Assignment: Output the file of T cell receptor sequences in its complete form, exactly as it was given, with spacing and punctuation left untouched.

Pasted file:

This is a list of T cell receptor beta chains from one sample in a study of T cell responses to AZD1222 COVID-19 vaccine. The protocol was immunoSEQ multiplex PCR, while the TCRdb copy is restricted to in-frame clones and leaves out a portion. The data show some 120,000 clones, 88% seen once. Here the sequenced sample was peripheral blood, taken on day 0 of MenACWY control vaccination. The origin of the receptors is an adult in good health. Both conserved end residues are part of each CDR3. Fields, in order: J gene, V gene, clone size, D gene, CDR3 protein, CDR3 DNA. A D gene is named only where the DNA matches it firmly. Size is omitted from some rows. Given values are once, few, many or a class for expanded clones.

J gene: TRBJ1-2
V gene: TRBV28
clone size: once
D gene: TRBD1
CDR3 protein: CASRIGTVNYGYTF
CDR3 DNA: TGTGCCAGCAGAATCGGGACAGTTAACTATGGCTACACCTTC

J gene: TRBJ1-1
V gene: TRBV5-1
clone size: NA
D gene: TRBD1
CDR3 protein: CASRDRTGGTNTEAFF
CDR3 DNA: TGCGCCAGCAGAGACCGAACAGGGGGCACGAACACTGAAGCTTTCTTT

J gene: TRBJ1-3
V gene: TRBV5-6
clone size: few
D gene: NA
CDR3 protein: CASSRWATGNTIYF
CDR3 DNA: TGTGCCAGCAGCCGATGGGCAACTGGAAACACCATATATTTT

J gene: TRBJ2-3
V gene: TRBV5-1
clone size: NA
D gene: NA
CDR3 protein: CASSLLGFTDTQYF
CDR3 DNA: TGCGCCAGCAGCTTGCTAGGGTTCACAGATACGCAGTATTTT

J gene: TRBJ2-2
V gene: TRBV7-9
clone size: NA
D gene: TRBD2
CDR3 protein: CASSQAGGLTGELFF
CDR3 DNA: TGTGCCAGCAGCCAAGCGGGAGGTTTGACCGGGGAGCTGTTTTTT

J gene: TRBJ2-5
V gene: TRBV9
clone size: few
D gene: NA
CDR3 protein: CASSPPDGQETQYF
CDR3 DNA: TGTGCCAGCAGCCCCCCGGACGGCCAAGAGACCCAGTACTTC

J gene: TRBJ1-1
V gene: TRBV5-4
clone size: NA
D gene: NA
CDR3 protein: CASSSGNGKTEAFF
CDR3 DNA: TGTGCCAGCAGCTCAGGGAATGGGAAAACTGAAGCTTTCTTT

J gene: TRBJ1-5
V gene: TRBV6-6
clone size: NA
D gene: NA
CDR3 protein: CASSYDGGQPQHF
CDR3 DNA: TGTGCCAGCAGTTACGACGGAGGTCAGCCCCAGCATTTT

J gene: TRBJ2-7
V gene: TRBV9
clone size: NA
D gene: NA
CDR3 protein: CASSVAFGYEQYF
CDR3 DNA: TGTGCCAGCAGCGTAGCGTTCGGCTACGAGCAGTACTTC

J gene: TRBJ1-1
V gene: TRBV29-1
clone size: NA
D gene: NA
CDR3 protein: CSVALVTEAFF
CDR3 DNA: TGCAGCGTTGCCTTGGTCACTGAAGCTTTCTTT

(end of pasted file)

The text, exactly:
This is a list of T cell receptor beta chains from one sample in a study of T cell responses to AZD1222 COVID-19 vaccine. The protocol was immunoSEQ multiplex PCR, while the TCRdb copy is restricted to in-frame clones and leaves out a portion. The data show some 120,000 clones, 88% seen once. Here the sequenced sample was peripheral blood, taken on day 0 of MenACWY control vaccination. The origin of the receptors is an adult in good health. Both conserved end residues are part of each CDR3. Fields, in order: J gene, V gene, clone size, D gene, CDR3 protein, CDR3 DNA. A D gene is named only where the DNA matches it firmly. Size is omitted from some rows. Given values are once, few, many or a class for expanded clones.

J gene: TRBJ1-2
V gene: TRBV28
clone size: once
D gene: TRBD1
CDR3 protein: CASRIGTVNYGYTF
CDR3 DNA: TGTGCCAGCAGAATCGGGACAGTTAACTATGGCTACACCTTC

J gene: TRBJ1-1
V gene: TRBV5-1
clone size: NA
D gene: TRBD1
CDR3 protein: CASRDRTGGTNTEAFF
CDR3 DNA: TGCGCCAGCAGAGACCGAACAGGGGGCACGAACACTGAAGCTTTCTTT

J gene: TRBJ1-3
V gene: TRBV5-6
clone size: few
D gene: NA
CDR3 protein: CASSRWATGNTIYF
CDR3 DNA: TGTGCCAGCAGCCGATGGGCAACTGGAAACACCATATATTTT

J gene: TRBJ2-3
V gene: TRBV5-1
clone size: NA
D gene: NA
CDR3 protein: CASSLLGFTDTQYF
CDR3 DNA: TGCGCCAGCAGCTTGCTAGGGTTCACAGATACGCAGTATTTT

J gene: TRBJ2-2
V gene: TRBV7-9
clone size: NA
D gene: TRBD2
CDR3 protein: CASSQAGGLTGELFF
CDR3 DNA: TGTGCCAGCAGCCAAGCGGGAGGTTTGACCGGGGAGCTGTTTTTT

J gene: TRBJ2-5
V gene: TRBV9
clone size: few
D gene: NA
CDR3 protein: CASSPPDGQETQYF
CDR3 DNA: TGTGCCAGCAGCCCCCCGGACGGCCAAGAGACCCAGTACTTC

J gene: TRBJ1-1
V gene: TRBV5-4
clone size: NA
D gene: NA
CDR3 protein: CASSSGNGKTEAFF
CDR3 DNA: TGTGCCAGCAGCTCAGGGAATGGGAAAACTGAAGCTTTCTTT

J gene: TRBJ1-5
V gene: TRBV6-6
clone size: NA
D gene: NA
CDR3 protein: CASSYDGGQPQHF
CDR3 DNA: TGTGCCAGCAGTTACGACGGAGGTCAGCCCCAGCATTTT

J gene: TRBJ2-7
V gene: TRBV9
clone size: NA
D gene: NA
CDR3 protein: CASSVAFGYEQYF
CDR3 DNA: TGTGCCAGCAGCGTAGCGTTCGGCTACGAGCAGTACTTC

J gene: TRBJ1-1
V gene: TRBV29-1
clone size: NA
D gene: NA
CDR3 protein: CSVALVTEAFF
CDR3 DNA: TGCAGCGTTGCCTTGGTCACTGAAGCTTTCTTT